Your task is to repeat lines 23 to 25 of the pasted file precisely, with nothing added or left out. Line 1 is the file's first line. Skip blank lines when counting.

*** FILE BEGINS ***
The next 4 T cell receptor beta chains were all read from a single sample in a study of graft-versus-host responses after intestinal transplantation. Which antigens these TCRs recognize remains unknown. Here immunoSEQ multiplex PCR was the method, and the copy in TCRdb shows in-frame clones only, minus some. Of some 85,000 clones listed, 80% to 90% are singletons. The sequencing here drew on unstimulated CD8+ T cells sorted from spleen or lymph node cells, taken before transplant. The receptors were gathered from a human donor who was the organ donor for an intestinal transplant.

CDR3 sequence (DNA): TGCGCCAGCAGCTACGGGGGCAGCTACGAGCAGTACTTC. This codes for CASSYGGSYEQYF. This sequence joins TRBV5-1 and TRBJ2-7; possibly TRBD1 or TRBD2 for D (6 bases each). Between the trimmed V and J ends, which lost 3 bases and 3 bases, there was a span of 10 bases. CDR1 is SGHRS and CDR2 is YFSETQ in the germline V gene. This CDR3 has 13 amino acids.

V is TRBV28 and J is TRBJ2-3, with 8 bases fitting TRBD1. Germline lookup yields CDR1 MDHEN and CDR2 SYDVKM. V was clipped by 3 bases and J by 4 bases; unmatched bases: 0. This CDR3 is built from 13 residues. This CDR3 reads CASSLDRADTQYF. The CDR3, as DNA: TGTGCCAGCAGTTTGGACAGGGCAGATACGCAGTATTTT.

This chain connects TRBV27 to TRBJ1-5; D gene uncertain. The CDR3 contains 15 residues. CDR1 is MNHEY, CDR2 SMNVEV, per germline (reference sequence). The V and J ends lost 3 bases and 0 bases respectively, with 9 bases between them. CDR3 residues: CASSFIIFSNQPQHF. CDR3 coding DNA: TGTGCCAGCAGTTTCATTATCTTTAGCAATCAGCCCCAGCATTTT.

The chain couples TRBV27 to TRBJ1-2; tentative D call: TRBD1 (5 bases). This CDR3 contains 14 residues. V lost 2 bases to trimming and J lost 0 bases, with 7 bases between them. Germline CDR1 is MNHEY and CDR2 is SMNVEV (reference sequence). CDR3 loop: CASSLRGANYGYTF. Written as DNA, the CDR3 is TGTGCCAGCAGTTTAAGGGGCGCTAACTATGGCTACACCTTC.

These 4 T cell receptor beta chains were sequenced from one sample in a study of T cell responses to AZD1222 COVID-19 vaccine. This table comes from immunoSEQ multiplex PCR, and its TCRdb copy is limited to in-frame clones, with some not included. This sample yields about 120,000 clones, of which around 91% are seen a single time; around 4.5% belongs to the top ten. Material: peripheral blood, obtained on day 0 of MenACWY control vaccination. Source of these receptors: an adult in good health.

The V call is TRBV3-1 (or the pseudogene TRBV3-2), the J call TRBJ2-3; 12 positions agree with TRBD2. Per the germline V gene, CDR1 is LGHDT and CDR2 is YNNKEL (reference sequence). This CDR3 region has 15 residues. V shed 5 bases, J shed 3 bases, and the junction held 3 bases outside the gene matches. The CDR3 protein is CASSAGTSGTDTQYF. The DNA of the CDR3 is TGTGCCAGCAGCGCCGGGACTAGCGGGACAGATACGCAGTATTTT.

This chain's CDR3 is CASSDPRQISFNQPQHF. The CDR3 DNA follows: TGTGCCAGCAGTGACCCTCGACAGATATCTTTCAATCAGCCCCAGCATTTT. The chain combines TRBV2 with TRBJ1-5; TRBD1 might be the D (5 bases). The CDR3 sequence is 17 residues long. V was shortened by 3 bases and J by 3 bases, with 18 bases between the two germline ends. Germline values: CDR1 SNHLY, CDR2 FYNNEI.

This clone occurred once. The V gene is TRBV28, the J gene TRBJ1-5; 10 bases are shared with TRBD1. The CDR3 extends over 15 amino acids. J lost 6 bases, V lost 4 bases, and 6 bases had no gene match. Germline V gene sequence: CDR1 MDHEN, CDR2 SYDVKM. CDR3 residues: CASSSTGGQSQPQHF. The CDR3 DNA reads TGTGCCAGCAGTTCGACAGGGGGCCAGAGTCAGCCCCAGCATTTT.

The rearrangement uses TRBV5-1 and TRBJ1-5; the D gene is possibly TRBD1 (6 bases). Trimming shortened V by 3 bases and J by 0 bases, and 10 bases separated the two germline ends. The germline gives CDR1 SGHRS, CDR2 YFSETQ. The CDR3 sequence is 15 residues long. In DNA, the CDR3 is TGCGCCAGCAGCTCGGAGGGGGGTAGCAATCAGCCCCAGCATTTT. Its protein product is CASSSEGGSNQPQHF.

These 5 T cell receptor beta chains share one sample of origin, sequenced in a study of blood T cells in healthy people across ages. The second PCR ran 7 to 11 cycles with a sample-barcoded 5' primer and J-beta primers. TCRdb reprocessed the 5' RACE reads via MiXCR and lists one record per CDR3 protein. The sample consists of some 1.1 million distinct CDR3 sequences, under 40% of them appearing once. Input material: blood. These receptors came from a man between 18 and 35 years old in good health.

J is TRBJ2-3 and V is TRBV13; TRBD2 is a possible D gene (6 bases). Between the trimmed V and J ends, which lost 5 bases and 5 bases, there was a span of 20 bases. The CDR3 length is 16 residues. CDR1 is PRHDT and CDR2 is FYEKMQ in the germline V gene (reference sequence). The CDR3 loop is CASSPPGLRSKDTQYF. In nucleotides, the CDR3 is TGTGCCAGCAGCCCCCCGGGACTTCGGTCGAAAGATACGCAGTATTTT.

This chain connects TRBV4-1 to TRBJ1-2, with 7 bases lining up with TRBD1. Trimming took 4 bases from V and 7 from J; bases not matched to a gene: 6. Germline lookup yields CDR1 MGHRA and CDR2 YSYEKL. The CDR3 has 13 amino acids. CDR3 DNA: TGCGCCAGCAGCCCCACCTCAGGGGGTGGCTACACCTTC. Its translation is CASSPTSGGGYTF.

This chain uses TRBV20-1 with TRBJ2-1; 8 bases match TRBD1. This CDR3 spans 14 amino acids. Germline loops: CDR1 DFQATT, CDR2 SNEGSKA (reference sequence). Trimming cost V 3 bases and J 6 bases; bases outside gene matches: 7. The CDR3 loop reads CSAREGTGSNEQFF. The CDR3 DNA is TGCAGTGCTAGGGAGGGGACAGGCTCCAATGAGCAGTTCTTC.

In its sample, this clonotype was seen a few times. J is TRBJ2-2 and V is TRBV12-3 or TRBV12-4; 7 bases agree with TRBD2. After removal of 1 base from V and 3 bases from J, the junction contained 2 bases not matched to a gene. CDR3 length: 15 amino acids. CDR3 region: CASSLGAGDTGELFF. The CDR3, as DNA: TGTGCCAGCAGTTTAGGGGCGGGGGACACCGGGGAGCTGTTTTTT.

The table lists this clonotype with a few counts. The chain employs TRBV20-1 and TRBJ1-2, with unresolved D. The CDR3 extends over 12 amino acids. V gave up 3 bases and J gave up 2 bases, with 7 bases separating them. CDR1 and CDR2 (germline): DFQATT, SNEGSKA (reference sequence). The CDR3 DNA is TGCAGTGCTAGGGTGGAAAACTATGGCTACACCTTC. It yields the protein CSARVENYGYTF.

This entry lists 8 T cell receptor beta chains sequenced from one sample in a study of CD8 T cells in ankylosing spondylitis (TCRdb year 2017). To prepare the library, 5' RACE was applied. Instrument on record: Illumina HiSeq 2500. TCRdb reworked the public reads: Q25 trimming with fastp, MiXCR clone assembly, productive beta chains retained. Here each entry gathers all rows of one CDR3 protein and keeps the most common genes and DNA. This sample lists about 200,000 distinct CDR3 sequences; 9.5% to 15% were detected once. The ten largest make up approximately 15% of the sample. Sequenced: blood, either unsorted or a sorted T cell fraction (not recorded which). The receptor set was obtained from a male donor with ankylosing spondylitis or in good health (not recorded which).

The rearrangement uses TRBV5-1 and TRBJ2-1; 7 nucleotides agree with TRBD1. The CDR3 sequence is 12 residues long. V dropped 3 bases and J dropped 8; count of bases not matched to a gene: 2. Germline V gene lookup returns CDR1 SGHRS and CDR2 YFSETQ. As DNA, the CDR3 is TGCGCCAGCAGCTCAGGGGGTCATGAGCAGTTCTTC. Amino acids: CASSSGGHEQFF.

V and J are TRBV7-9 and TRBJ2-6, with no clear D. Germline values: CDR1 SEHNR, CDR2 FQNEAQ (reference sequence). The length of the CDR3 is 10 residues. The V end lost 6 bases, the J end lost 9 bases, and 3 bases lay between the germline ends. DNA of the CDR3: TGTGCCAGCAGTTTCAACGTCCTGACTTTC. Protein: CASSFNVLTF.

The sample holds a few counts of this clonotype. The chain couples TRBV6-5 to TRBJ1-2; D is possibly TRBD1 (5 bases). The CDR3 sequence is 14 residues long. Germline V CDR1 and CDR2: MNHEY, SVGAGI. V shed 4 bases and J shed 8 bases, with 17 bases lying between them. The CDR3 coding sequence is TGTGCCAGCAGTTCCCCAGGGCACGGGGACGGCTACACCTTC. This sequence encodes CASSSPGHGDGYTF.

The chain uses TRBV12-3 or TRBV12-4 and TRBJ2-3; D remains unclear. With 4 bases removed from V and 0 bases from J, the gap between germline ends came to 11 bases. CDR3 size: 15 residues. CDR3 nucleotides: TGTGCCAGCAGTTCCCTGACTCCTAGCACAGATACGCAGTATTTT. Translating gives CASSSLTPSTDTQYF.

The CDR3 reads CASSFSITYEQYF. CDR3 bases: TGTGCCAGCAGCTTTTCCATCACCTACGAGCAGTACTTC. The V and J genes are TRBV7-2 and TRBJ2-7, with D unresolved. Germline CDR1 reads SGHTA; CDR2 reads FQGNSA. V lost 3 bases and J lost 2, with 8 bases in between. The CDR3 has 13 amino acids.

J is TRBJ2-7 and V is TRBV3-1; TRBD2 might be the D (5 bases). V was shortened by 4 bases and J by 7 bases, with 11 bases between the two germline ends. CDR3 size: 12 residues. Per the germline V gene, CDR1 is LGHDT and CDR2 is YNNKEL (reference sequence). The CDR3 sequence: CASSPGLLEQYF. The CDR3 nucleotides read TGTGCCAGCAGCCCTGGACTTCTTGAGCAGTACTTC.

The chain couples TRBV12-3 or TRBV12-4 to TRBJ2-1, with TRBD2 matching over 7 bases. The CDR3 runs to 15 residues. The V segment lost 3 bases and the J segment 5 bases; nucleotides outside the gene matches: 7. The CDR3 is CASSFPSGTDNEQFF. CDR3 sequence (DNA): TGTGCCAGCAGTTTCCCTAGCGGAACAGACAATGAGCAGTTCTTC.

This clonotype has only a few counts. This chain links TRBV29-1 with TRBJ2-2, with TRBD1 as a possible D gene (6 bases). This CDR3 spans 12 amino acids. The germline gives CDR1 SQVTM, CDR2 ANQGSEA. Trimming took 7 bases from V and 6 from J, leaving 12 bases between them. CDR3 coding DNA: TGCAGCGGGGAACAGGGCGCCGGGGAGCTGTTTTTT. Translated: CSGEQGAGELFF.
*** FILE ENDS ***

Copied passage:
J is TRBJ2-7 and V is TRBV3-1; TRBD2 might be the D (5 bases). V was shortened by 4 bases and J by 7 bases, with 11 bases between the two germline ends. CDR3 size: 12 residues. Per the germline V gene, CDR1 is LGHDT and CDR2 is YNNKEL (reference sequence). The CDR3 sequence: CASSPGLLEQYF. The CDR3 nucleotides read TGTGCCAGCAGCCCTGGACTTCTTGAGCAGTACTTC.

The chain couples TRBV12-3 or TRBV12-4 to TRBJ2-1, with TRBD2 matching over 7 bases. The CDR3 runs to 15 residues. The V segment lost 3 bases and the J segment 5 bases; nucleotides outside the gene matches: 7. The CDR3 is CASSFPSGTDNEQFF. CDR3 sequence (DNA): TGTGCCAGCAGTTTCCCTAGCGGAACAGACAATGAGCAGTTCTTC.

This clonotype has only a few counts. This chain links TRBV29-1 with TRBJ2-2, with TRBD1 as a possible D gene (6 bases). This CDR3 spans 12 amino acids. The germline gives CDR1 SQVTM, CDR2 ANQGSEA. Trimming took 7 bases from V and 6 from J, leaving 12 bases between them. CDR3 coding DNA: TGCAGCGGGGAACAGGGCGCCGGGGAGCTGTTTTTT. Translated: CSGEQGAGELFF.